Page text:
Motivated by the will to make the earth a carbon-free place, companies across the globe consistently strive to devise technological solutions. The revolutionary service of Cloud by Google deserves special mention for its disruptive impact. In a recent Q&A with Charlotte Hutchinson, Cloud Sustainability Specialist, Google, we explored the intricacies and implications of this remarkable service.

#CTS: In your opinion, what role do you see cloud technology playing in the global transition towards a sustainable and environmentally conscious economy? What are some emerging trends and innovations in sustainable cloud computing that sustainability professionals should be aware of?

Charlotte Hutchinson: At Google, we have a unique opportunity to help lead the transition to a more sustainable future by making information accessible and by driving innovation forward. Grounded in our mission, we are empowering individuals, organizations and governments with quality information through our products and platforms — like Search, Maps, Data Commons, and Google Cloud — that billions of people engage with every day to help make decisions that will drive positive action for our planet. With our deep legacy in research and breakthroughs we’re making in AI, we can give people new ways of accessing information and accelerate innovation to tackle climate change.

  • Empowering individuals to take action. People are turning to Google for answers on how to live more sustainably, with Search interest in terms like electric vehicles, solar energy and thrift stores growing. We are empowering individuals with the context they are seeking to help make more sustainable choices including things such as Eco Routing in Google Maps.
  • Working together with our partners and customers. We’re building tools to enable others to become more resilient in the face of climate change. We’re providing partners with information to reduce their emissions, and advance transformative technology for climate action.

For our Google Cloud customers, we’re providing powerful insights to help companies predict climate risk, increase visibility across their supply chain, and reduce their emissions. Google Earth Engine on Google Cloud gives businesses, governments, and scientific researchers the ability to analyze planetary-level satellite data, enabling companies like Unilever to raise sustainable sourcing standards for its suppliers.

Google also powers tools around flood forecasting: Today we use artificial intelligence (AI) to develop hyper-local models that can forecast where floods will occur, which allows us to help identify in advance who needs to be warned of danger, and no less importantly, where they can go to be safe. We’ve partnered with governments in India, Bangladesh, Sri Lanka and Brazil to deliver emergency flood alerts across their countries, to help protect nearly 500M people who live in flood-affected areas. Today with this technology we can predict up to seven days before a flood hits.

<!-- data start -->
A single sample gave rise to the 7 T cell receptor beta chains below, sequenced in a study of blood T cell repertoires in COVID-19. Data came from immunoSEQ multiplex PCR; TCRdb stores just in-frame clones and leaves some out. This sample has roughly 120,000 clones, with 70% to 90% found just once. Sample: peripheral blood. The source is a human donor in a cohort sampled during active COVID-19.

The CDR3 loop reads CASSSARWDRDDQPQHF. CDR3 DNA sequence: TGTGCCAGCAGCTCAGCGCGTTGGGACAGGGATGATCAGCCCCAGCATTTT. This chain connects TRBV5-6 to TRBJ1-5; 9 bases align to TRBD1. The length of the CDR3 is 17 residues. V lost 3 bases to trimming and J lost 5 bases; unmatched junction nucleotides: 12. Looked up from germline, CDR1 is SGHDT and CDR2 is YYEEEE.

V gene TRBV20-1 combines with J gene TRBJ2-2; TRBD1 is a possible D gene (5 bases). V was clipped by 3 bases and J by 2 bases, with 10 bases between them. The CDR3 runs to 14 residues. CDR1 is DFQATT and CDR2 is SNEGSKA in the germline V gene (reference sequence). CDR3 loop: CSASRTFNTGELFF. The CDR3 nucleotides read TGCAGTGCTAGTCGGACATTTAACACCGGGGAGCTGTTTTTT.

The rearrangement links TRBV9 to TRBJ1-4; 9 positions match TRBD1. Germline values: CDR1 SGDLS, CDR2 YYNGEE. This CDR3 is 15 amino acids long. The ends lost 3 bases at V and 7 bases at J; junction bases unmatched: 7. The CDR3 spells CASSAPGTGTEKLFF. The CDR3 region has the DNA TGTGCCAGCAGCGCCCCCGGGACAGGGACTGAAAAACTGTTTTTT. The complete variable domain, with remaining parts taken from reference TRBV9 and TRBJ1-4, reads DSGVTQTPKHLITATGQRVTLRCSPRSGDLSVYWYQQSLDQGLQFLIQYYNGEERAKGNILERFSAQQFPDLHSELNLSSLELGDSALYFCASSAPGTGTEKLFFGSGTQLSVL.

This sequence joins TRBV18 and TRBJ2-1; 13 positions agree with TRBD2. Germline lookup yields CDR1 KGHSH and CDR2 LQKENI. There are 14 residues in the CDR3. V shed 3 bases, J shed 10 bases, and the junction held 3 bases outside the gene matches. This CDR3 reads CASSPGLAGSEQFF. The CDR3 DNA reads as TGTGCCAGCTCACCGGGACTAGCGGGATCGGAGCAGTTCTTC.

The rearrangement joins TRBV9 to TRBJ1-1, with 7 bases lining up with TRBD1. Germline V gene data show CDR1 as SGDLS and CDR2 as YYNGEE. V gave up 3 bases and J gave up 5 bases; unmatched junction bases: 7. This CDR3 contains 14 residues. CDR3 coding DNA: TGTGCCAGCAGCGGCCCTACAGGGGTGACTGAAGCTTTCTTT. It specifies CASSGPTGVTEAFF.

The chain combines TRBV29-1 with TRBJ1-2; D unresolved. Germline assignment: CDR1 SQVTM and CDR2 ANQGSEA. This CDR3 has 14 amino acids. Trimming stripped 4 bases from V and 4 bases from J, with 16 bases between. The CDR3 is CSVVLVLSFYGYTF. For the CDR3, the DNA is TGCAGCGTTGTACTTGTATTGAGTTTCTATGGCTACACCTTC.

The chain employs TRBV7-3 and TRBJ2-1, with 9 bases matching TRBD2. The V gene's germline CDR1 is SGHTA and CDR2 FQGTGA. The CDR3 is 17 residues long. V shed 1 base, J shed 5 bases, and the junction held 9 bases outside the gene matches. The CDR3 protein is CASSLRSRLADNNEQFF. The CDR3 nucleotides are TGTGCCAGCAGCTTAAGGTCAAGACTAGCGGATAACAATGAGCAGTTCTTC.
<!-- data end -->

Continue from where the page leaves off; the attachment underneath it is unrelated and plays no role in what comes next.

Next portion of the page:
The biggest trend we are seeing at the moment is around AI and machine learning (ML). We believe that technology can and must play a crucial role in facilitating the transition to a lower-carbon world, and that AI can play a key role. Google has been working on the sustainable use of technology for a long time – across efficiency and emission reductions. By leveraging AI, we’re able to develop solutions and products that benefit people and society.

#CTS: In view of the population explosion worldwide, the energy consumption is tremendous. Help us understand the role of cloud computing in reducing the burden on our energy resources?

Charlotte Hutchinson: Cloud data centers are significantly more energy efficient than on-premises data centers. Google hyperscale data centers have a PUE of 1.10.

While data centers now power more applications for more people than ever before, gains in efficiency have seen the share of global electricity consumption remain constant at 1 percent since 2010. Google’s data centers are designed, built and operated to maximize the efficient use of resources– we strive to ensure each data center accelerates the transition to renewable energy and low or zero-carbon solutions.

On average, a Google-owned and -operated data center is 1.5 times as energy efficient as a typical enterprise data center and, compared with five years ago, we now deliver approximately three times as much computing power with the same amount of electrical power.  (ER2023)

Our carbon-intelligent platform uses day-ahead predictions to shift flexible compute tasks to times of the day when, and data center locations where, carbon-free energy sources are more plentiful.

Using ML, we can predict wind power output 36 hours ahead of actual generation, increasing the value of wind energy.

#CTS: Can you tell us more about Google aiming to be Net Zero and how other companies can follow in your footsteps?Can you provide examples of how Google Cloud technology has helped businesses reduce their carbon footprint and become more sustainable?